Written by Suze Kundu

Arts

Review: Hidden Figures

Tough but inspirational is Suze Kundu‘s verdict on Theodore Melfi’s Oscar-nominated tale of women of colour and science.

To boldly go: Dorothy Vaughan (Octavia Spencer), Katherine Goble (Taraji P Henson) and Mary Jackson (Janelle Monáe) are STEM pioneers. Photos: 20th Century Fox.

Based on a true story documented in Margot Lee Shetterly’s book of the same name, Hidden Figures focuses on the struggles of African-American women working at Nasa. That name alludes both to the ‘hard science’ these women had to handle, but also to their own discrete yet groundbreaking contributions to the space race.

The story begins with one of our three main characters, Katherine Goble (Taraji P Henson), a young girl who can do mathematics far more advanced than anyone else in her year group. We then move on to see her working as a ‘computer’ – someone who did calculations, the literal meaning of the word long before we assigned it to inanimate objects – alongside other African-American women in a segregated block of Nasa’s Langley Research Centre in Hampton, Virginia.

It is here we meet Mary Jackson (Janelle Monáe), who dreams of becoming an engineer, and Dorothy Vaughan (Octavia Spencer), the resident computer programmer and self-appointed supervisor of the block.

Each of the women works hard and has success, and each ought to be going places fast. But, thanks to the extreme prejudice of the more male, more white majority of the complex and society itself, every time they take a step closer to their goal, someone puts a new barrier in their way.

“In 2017, the story that started with young Katherine Goble hasn’t finished yet: women are still vastly under-represented in science, technology, engineering and maths at higher levels, and black and minority ethnic women even more so.”

The movie is a tough watch, given these events only took place a few decades ago, but it’s also a total joy and an inspiration to see how these amazing humans chip away at those barriers to be taken seriously, to be noticed, and to be respected as a fellow mathematician or programmer or engineer.

It may sometimes be difficult to relate to the life that these women led, and the abuse they received due to nothing more than the colour of their skin. While the film was frequently funny and the characters were brought to life so wonderfully by the strong cast, it was also heartbreaking.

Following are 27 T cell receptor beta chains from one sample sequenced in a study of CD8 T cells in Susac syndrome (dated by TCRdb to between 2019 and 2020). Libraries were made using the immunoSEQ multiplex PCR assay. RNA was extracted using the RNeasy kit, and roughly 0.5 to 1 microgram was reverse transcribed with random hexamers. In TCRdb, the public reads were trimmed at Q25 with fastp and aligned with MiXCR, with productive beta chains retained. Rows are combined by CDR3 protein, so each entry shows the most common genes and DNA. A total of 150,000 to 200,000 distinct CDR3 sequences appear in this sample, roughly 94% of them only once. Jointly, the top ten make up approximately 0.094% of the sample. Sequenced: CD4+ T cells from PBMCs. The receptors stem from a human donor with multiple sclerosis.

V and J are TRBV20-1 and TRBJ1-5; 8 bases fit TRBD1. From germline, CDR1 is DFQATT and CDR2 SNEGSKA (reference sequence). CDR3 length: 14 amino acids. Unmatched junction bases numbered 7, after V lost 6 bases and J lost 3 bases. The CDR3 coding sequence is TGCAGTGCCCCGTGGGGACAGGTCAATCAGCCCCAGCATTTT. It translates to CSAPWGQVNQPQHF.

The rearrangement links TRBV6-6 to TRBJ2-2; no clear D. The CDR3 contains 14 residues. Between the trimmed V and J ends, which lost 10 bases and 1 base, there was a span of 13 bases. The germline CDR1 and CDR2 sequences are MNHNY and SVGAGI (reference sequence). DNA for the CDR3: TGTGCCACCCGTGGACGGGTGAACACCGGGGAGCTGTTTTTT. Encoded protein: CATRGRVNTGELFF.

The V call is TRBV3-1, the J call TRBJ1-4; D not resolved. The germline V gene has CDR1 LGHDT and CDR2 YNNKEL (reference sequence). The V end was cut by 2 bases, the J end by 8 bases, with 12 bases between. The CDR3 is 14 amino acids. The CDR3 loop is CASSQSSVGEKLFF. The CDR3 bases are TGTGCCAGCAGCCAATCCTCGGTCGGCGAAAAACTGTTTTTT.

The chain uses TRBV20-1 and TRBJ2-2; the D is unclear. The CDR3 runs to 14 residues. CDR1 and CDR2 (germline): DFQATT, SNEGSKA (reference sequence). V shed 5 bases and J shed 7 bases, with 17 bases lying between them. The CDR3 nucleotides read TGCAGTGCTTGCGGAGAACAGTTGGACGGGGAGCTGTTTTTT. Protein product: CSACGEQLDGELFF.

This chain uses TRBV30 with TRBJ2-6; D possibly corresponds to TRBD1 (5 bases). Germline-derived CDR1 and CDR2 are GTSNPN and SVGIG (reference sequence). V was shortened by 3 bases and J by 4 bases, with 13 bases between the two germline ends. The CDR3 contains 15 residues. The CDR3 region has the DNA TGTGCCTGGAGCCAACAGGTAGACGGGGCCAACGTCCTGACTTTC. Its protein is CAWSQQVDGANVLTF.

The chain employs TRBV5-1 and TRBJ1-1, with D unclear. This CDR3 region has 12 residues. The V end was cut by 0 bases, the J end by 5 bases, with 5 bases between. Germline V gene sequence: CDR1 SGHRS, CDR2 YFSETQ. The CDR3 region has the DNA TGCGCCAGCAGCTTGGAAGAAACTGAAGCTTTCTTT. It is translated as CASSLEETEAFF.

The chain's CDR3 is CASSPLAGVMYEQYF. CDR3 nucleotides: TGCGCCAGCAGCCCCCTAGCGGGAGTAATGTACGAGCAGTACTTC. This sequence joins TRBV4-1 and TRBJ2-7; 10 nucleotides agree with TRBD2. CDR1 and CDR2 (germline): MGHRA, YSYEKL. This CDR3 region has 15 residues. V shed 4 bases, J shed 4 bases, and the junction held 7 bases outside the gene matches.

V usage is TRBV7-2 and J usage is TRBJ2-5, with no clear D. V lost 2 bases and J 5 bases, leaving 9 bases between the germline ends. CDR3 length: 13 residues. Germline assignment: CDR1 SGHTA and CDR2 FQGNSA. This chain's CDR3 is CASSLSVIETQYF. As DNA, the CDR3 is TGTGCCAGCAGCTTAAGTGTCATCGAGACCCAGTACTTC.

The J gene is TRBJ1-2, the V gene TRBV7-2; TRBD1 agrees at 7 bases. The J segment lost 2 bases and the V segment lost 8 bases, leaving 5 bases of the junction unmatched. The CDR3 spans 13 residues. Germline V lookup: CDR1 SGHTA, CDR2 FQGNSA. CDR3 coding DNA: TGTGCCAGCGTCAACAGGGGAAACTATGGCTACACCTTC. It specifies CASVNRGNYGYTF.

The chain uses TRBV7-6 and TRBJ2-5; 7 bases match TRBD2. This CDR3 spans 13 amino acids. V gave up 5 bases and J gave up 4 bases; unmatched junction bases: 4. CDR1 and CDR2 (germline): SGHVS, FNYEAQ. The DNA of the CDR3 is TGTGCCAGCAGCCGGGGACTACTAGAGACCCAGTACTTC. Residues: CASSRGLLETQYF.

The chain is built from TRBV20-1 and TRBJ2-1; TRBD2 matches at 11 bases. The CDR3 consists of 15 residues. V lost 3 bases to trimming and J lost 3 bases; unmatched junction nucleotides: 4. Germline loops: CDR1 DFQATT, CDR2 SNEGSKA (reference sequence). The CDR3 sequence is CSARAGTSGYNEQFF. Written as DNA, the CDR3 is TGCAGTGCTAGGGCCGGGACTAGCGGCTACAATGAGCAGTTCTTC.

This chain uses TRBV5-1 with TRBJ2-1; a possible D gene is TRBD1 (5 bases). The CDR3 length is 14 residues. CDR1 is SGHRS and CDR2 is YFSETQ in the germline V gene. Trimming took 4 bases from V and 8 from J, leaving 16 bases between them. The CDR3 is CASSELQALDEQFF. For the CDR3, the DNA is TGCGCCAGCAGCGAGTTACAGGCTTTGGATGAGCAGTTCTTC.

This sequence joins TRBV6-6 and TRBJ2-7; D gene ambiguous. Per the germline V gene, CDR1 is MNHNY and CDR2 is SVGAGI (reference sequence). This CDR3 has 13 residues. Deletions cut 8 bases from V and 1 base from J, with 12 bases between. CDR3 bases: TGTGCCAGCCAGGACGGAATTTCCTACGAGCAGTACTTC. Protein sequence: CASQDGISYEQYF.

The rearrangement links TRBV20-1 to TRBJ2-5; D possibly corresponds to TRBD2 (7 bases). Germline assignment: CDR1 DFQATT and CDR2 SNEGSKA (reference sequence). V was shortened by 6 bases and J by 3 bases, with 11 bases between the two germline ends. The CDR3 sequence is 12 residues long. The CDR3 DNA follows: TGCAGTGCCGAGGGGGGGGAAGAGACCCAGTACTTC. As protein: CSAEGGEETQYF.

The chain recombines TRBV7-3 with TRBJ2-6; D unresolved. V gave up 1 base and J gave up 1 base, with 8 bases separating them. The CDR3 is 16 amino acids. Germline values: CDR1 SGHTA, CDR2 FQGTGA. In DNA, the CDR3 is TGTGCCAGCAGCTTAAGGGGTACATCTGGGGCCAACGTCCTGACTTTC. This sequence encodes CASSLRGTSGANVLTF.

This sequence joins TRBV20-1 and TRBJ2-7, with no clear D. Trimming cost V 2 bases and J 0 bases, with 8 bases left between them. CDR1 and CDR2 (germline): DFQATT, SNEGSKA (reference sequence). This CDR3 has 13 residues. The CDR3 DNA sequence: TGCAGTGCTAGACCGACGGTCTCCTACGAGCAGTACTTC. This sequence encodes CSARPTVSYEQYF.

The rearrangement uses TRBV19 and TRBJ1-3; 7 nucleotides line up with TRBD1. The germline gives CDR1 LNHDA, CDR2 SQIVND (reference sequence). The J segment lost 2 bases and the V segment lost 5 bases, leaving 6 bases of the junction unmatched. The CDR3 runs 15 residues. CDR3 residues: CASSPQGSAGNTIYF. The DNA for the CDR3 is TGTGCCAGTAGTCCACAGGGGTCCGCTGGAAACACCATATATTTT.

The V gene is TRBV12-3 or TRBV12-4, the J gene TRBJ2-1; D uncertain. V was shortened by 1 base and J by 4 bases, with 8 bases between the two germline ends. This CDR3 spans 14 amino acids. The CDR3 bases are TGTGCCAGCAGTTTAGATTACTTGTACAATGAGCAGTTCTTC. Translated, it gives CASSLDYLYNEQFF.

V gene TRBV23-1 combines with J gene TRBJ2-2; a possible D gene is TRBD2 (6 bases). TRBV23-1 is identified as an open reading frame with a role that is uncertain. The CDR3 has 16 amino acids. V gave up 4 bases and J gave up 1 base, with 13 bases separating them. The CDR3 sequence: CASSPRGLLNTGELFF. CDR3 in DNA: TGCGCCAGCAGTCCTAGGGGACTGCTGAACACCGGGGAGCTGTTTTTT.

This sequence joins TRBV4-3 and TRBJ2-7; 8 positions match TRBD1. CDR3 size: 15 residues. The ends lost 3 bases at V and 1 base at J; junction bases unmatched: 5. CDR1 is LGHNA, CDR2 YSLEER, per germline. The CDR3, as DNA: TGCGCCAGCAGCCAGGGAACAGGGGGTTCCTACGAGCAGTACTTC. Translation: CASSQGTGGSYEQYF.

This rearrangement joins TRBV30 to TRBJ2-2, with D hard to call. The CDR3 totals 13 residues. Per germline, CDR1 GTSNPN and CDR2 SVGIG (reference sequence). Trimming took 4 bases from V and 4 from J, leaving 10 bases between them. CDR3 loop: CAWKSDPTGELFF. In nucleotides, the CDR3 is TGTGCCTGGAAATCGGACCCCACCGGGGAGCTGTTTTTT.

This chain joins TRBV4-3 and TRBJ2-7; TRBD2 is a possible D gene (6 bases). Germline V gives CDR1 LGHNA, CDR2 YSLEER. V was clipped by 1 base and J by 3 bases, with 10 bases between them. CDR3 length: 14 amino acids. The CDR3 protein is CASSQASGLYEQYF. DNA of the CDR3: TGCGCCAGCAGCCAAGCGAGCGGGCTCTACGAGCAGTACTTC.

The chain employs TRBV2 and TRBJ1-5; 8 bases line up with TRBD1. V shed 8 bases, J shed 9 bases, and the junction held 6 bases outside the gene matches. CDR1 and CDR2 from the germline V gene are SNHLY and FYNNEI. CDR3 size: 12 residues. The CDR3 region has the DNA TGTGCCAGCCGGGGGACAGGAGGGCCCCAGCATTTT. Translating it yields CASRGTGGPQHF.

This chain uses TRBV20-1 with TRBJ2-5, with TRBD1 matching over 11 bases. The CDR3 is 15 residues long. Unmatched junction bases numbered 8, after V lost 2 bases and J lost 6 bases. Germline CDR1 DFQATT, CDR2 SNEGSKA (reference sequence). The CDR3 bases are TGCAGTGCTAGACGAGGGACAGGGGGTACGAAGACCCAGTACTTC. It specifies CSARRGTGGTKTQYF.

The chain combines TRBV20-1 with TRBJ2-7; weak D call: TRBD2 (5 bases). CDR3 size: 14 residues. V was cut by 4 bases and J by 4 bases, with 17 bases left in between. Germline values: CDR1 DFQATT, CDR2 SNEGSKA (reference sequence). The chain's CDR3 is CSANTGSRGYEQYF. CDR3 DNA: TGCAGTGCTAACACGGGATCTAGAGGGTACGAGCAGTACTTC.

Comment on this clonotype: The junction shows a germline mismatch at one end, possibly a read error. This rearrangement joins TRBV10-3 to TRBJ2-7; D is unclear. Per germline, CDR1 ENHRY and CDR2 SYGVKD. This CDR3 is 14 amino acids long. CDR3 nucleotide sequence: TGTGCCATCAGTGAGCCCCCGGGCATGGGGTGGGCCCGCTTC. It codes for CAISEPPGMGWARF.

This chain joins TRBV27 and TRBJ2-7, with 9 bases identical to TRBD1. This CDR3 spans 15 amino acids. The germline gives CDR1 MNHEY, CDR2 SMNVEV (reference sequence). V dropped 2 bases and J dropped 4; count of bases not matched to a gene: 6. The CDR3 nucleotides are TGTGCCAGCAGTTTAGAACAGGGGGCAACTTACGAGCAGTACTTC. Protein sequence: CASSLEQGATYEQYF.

It is thanks to women like these paving the way that such luxurious opportunities have been available to me. It is thanks to people like my mum who moved to this country with my dad, initially temporarily, to fill a skills shortage, to work in the city, facing prejudice for being both a woman and a person of non-white ancestry.

I have been so lucky that I, a British Indian girl, was born at such a time and in such a society that does to an extent allow you to pursue any career you wish to have. I went on to become a science lecturer in a University engineering department, but my parents worked hard and broke down those barriers to earn the kind of money that would allow me those educational and social opportunities that I took for granted for so long.


And yet, in 2017, the story that started with young Katherine Goble hasn’t finished yet: women are still vastly under-represented in science, technology, engineering and maths (STEM) at higher levels, and black and minority ethnic (BAME) women even more so. The IET repeatedly report the fact that “nine per cent is not enough”, highlighting the fact that only nine per cent of engineers are female, while schemes like Athena SWAN aim to increase diversity in all of its many facets.

Hidden Figures is a celebration and acknowledgement of the work women like Goble, Jackson and Vaughan – and my mum – did in cracking wide open the white, male professional world, but also serves as a reminder that discrimination still exists against those of a different race, religion, gender, sexual orientation, or physical ability.

These characters remind us to remember our peers when we are given the opportunity to succeed, to work hard and believe in ourselves when people discriminate against us for our differences, and to not be afraid of being ‘a first’. After all, if it is going to be someone, why shouldn’t it be you?

Thanks to EDF Energy for giving us tickets as part of its (admittedly surprisingly named but well meaning) Pretty Curious campaign, which aims to get more girls into STEM professions. 

@funsizesuze

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Written by Suze Kundu

Suze is a nanochemist, both literally and professionally, and a Teaching Fellow in the Department of Materials. Suze is also a science presenter, and loves dancing, live gigs, Muse and shoes. @FunSizeSuze